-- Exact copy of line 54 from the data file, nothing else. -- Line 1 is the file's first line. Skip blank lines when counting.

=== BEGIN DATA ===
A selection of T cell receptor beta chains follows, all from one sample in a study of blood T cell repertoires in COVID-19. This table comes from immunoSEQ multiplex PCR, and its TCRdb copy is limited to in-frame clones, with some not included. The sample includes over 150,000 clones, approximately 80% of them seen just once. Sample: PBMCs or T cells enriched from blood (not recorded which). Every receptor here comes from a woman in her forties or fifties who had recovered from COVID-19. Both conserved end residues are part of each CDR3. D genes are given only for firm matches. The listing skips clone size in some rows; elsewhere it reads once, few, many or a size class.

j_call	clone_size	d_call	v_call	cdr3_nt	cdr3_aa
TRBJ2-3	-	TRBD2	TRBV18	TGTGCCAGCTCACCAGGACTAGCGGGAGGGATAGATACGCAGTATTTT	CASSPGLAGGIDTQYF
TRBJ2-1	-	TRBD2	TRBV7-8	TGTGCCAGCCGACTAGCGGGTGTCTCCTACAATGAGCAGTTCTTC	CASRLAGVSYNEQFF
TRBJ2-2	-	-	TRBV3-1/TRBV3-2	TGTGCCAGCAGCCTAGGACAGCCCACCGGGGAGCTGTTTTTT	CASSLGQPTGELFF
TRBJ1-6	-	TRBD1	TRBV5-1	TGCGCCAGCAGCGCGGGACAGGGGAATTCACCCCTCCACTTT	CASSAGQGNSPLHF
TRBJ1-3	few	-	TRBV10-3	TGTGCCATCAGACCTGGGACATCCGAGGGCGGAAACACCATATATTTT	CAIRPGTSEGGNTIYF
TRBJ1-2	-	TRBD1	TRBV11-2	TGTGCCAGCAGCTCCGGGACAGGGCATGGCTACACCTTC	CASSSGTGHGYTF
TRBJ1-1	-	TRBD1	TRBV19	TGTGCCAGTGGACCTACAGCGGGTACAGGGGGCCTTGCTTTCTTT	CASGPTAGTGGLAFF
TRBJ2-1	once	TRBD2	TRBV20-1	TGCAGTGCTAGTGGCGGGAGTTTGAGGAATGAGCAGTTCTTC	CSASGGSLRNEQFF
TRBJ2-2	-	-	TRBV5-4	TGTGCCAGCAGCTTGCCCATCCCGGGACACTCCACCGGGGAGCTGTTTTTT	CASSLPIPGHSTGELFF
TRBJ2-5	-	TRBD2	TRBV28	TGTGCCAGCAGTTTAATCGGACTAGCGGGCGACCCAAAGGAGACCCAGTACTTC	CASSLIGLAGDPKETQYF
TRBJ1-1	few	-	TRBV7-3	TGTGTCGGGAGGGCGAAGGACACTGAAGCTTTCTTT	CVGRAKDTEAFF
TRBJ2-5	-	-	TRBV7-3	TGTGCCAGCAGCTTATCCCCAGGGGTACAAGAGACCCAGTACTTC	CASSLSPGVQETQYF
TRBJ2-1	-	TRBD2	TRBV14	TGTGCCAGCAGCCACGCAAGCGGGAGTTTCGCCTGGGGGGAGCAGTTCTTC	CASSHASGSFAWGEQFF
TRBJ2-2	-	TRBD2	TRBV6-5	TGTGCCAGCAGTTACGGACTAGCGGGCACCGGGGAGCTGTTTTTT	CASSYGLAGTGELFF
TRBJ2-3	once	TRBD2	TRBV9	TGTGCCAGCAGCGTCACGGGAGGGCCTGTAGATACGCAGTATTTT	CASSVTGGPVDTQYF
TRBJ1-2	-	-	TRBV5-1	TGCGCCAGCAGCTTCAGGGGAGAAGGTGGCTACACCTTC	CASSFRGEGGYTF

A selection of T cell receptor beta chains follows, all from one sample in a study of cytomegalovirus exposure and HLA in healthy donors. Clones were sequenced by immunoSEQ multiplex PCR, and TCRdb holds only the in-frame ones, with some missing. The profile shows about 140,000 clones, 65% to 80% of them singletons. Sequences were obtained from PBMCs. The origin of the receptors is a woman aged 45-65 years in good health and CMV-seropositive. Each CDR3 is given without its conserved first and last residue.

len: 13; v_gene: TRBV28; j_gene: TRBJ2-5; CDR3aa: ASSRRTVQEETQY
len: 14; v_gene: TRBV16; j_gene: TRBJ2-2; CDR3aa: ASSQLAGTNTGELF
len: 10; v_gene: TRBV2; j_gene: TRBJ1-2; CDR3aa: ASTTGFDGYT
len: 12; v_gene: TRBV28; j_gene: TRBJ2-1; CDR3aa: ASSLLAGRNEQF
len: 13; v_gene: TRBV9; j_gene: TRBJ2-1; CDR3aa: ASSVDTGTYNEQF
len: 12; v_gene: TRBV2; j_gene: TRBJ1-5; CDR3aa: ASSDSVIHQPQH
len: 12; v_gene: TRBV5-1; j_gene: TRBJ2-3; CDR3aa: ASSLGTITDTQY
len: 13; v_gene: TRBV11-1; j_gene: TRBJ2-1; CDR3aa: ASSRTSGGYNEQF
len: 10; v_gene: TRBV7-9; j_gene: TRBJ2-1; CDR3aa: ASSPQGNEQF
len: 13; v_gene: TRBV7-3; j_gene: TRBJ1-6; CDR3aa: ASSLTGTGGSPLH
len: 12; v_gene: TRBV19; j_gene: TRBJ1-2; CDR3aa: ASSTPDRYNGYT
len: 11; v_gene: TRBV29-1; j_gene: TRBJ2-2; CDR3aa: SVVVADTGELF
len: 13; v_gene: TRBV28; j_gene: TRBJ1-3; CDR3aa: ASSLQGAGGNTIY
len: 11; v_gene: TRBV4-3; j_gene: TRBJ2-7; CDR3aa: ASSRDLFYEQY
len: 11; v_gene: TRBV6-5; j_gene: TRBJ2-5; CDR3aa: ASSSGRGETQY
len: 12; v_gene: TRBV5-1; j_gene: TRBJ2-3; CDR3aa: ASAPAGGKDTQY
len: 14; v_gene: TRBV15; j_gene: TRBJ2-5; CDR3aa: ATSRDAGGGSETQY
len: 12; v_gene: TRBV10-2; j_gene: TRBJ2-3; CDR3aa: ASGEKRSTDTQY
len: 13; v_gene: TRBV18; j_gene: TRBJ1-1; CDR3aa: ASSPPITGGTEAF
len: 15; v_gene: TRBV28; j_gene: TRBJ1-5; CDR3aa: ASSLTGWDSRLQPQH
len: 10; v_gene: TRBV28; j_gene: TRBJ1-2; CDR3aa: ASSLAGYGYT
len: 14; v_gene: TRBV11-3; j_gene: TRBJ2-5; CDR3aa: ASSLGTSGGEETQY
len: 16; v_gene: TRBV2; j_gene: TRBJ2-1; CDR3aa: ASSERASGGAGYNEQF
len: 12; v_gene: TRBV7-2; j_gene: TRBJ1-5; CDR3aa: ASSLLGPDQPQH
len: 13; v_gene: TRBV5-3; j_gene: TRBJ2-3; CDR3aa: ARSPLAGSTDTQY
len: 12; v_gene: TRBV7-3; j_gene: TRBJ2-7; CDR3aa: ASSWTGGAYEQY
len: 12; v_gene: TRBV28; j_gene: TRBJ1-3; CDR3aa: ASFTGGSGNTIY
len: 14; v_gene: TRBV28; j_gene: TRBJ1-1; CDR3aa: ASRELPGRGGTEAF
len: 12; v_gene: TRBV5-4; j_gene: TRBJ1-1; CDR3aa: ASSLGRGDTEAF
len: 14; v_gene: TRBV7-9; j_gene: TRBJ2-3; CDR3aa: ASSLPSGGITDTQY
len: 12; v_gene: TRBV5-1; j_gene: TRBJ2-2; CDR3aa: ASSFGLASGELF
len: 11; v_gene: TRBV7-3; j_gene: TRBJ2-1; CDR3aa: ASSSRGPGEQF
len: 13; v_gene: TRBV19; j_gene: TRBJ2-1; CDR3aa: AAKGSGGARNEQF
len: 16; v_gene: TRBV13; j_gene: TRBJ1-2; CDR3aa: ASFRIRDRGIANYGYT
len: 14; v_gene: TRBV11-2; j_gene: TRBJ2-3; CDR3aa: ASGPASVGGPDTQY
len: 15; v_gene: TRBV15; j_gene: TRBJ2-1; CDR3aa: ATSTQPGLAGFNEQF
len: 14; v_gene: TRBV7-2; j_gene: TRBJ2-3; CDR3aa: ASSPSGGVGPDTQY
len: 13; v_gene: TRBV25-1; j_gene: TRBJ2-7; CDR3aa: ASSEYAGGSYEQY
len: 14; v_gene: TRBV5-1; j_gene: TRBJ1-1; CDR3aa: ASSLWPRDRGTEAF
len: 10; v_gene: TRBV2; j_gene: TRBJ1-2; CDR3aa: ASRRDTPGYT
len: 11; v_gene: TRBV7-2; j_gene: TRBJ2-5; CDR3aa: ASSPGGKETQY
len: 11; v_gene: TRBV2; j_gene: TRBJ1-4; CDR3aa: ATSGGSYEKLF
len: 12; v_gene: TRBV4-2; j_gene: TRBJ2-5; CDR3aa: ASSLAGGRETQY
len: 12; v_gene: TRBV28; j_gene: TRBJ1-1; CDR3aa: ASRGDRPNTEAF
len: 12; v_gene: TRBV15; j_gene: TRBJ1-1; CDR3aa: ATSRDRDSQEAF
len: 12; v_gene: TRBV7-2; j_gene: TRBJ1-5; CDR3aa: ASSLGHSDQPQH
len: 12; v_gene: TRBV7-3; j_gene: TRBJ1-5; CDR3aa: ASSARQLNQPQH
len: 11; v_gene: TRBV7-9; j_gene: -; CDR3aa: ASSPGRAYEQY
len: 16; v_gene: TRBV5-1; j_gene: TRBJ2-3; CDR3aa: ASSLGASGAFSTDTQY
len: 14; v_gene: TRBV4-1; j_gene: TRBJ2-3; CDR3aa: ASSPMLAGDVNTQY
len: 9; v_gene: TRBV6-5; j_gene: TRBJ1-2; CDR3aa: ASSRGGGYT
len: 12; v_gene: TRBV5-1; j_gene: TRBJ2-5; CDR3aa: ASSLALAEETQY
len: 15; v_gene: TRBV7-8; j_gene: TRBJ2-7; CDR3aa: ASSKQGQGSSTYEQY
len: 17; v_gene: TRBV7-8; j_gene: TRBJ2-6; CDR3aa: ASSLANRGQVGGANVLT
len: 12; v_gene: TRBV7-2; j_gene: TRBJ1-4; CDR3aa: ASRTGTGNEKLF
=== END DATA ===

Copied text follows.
len: 14; v_gene: TRBV11-2; j_gene: TRBJ2-3; CDR3aa: ASGPASVGGPDTQY